At Loudon town meeting, some see a flawed school district

  • Voters got off to an early start in Loudon on Tuesday, March 13, 2018. Photo by Leah Willingham / Monitor staff

  • Janine Fraser has little confidence in the Merrimack Valley School District, and she said so at Saturday’s Loudon Town Meeting. RAY DUCKLER / Monitor staff

  • Jim O’Neill defended the Merrimack Valley School District at the Loudon Town Meeting Saturday. RAY DUCKLER / Monitor staff

Monitor staff
Published: 3/17/2018 5:15:19 PM

Many in Loudon made it clear at Saturday’s annual town meeting what they think about the Merrimack Valley School District.

Not much.

That’s why an article sought to create a committee to study the “opportunities and liabilities to the town of Loudon to withdraw.”

The vote to study options for Loudon schoolchildren failed in a secret ballot, 117-74, but the feelings that spilled out in the Loudon Elementary School gym were loud and clear, showing that a large segment of voters have little faith in the educational system currently in place.

“I would happily support this budget if I felt that my children were receiving a high quality education,” Amy Corliss said in a prepared statement. “Unfortunately I do not. Test scores continue to go down and enrollment continues to decline.”

Alternative energy sources created a supporting cast of conversation. After much debate, $30,000 was approved for an Alternative Energy Capital Reserve Fund, in an article that had asked for the narrower solar energy fund before an amendment.

Also, a 100 percent property tax exemption for primary residences that add a solar energy installation was voted down by secret ballot, 97-92; and an article sponsored by Trudy Mott-Smith to study the feasibility of offshore wind power, generated by the blustery Gulf of Maine, failed by a card vote.

The $4.5 million budget, which included an extra $7,500 for more fireworks at the annual Old Home Day, passed easily.

But fireworks went beyond colorful explosions on a warm summer night. The issue regarding Loudon’s views on the school district had plenty of pop to it, so much so that those who favored possible secession had their thoughts clearly documented on paper.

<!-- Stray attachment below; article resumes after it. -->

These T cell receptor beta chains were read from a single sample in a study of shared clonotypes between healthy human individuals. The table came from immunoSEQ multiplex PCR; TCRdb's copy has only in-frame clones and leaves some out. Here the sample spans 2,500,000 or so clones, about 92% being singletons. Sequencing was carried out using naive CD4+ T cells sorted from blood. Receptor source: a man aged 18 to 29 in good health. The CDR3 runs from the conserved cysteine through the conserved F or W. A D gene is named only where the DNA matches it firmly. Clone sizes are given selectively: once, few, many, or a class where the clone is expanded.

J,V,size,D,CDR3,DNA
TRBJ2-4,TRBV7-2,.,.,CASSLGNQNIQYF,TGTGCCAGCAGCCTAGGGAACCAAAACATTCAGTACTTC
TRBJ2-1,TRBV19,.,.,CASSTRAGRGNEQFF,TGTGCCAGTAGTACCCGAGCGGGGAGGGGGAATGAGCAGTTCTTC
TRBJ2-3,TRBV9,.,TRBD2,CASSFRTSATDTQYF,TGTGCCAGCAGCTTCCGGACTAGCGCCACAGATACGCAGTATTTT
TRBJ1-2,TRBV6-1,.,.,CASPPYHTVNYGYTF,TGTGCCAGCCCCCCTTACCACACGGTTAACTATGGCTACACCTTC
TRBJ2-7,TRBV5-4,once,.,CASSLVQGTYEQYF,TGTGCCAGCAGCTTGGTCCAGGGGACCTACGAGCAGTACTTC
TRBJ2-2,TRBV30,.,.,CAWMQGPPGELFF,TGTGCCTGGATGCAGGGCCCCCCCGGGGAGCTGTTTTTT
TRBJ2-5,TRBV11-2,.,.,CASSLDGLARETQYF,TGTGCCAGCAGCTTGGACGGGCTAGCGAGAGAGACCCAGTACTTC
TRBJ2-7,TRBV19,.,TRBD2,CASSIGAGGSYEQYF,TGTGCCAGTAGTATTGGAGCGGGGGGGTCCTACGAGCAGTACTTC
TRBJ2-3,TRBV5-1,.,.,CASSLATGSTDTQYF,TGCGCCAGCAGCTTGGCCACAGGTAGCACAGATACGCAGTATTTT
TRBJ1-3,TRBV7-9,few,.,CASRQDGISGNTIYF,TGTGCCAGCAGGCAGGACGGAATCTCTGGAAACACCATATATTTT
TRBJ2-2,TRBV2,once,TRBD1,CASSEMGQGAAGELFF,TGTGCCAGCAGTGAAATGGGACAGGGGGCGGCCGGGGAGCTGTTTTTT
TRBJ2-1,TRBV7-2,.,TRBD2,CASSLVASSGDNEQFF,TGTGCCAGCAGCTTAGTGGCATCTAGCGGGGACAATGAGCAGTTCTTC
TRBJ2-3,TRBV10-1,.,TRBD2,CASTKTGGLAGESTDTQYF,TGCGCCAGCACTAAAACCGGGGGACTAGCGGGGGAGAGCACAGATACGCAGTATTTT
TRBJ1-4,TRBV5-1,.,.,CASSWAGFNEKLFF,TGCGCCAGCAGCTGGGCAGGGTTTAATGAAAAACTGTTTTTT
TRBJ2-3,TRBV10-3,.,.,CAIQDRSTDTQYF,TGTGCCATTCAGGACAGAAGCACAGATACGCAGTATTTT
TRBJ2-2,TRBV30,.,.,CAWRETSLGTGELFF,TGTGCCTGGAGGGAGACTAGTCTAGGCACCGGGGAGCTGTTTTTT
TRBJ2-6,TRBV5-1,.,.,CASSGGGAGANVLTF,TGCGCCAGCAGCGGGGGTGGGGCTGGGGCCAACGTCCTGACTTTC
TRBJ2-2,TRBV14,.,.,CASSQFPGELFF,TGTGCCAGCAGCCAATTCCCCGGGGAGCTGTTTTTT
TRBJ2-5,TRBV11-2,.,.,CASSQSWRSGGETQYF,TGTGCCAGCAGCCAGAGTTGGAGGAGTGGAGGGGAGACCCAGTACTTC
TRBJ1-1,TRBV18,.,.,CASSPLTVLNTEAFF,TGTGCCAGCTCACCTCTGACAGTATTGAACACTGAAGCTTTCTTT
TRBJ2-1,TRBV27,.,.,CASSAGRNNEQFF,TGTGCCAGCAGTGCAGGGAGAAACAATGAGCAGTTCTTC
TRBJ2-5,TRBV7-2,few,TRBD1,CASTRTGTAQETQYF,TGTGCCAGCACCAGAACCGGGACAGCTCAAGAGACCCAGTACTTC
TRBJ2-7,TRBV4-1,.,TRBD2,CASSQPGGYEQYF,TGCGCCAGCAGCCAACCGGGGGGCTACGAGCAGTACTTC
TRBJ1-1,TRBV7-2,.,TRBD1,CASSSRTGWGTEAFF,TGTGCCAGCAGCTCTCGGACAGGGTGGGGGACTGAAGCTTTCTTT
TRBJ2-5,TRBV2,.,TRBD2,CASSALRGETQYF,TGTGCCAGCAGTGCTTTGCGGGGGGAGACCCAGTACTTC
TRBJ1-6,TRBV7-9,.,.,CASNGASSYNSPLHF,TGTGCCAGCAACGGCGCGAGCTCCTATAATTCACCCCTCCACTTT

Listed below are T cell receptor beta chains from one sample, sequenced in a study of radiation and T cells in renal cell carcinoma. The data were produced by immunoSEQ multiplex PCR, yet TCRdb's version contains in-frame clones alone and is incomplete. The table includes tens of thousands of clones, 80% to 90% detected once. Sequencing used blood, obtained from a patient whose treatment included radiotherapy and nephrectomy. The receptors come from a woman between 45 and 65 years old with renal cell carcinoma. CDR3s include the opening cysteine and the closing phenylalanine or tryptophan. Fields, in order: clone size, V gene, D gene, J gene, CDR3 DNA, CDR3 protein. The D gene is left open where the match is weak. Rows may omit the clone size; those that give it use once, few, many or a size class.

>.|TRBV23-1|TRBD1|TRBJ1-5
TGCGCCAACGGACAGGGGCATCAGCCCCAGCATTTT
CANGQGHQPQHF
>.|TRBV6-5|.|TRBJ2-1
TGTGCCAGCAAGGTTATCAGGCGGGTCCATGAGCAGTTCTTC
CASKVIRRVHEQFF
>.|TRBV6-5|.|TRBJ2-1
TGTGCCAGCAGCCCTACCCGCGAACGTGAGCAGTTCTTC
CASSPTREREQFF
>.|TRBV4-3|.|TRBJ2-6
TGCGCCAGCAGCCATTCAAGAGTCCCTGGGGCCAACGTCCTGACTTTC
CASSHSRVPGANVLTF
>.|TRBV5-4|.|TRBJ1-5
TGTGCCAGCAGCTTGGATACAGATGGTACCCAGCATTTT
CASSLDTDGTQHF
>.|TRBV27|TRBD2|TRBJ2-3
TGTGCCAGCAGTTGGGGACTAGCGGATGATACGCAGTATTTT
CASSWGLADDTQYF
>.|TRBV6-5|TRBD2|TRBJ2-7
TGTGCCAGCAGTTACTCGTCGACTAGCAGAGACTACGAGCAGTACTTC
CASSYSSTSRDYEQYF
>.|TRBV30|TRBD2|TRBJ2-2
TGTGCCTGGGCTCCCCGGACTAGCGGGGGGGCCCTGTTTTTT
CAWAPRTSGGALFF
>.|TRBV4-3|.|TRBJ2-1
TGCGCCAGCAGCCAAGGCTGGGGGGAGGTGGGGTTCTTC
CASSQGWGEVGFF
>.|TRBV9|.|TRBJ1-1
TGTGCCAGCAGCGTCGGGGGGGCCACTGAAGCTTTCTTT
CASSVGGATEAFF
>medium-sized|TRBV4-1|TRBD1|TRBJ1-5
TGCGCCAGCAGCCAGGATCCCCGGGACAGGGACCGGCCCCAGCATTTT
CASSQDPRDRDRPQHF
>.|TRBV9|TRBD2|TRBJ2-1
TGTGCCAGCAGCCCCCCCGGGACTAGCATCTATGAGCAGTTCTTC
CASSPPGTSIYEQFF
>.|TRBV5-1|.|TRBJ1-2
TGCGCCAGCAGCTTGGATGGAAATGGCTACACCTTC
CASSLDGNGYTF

Corliss had numbers. She said Loudon joined the MVSD in 1965. “Wouldn’t it be reasonable to revisit a 50-year-old agreement to make sure that it is continuing to meet the educational and financial needs and desires of our residents?” Corliss asked the crowd, so big that the meeting began a half-hour late.

Jen Mercer also had a speech prepared. She reminded voters that the article simply was looking for a study to measure the feasibility of Loudon pulling out. She also pointed out that many towns have already gone this path, and Dunbarton, Gilford, Goshen and Mason have made it work.

Mercer then cited unflattering educational numbers directed at the school district, saying that reported the middle school ranks in the bottom 25 percent statewide and the high school in the bottom 35 percent.

“These are alarming numbers,” Mercer said into the microphone. “Yes, both those stats are both based on test scores only, and some kids opt out of testing, but why are other schools ranked higher?

“I’ve asked the questions in the past at school board meetings and only got blank stares.”

Janine Fraser, sitting alone in the back bleachers, took it to a personal level, saying her daughter, a 2015 Merrimack Valley High School graduate, had been “pulled out of class multiple times because of another student bullying her.”

Jim O’Neill, though, came to the defense of the school district, saying parents needed to get more involved to help improve the educational quality.

“Speak to principals, speak to administrators,” O’Neill said. “Still got a problem? Run for the school board.”

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